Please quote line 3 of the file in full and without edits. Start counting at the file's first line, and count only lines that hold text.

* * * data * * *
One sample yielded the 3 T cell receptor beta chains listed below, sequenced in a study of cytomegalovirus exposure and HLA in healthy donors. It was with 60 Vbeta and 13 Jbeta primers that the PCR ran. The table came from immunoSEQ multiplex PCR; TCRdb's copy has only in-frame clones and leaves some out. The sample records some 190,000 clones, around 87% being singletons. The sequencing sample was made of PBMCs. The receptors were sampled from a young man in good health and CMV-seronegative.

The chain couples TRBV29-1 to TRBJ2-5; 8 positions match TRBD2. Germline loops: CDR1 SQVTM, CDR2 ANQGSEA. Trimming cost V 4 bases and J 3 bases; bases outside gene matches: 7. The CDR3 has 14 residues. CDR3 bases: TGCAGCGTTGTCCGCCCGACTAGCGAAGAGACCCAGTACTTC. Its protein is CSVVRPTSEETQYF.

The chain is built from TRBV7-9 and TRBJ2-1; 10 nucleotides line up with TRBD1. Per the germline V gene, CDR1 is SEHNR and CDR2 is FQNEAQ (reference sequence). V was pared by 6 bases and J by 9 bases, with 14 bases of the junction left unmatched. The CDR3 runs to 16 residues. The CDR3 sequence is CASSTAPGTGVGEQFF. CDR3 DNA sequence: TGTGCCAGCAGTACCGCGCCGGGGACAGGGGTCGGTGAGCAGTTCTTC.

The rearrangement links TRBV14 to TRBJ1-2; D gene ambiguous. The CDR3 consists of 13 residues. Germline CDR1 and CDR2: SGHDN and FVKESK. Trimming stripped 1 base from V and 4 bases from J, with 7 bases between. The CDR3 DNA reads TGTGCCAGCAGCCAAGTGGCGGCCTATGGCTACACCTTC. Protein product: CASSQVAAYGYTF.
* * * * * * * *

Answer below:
The chain is built from TRBV7-9 and TRBJ2-1; 10 nucleotides line up with TRBD1. Per the germline V gene, CDR1 is SEHNR and CDR2 is FQNEAQ (reference sequence). V was pared by 6 bases and J by 9 bases, with 14 bases of the junction left unmatched. The CDR3 runs to 16 residues. The CDR3 sequence is CASSTAPGTGVGEQFF. CDR3 DNA sequence: TGTGCCAGCAGTACCGCGCCGGGGACAGGGGTCGGTGAGCAGTTCTTC.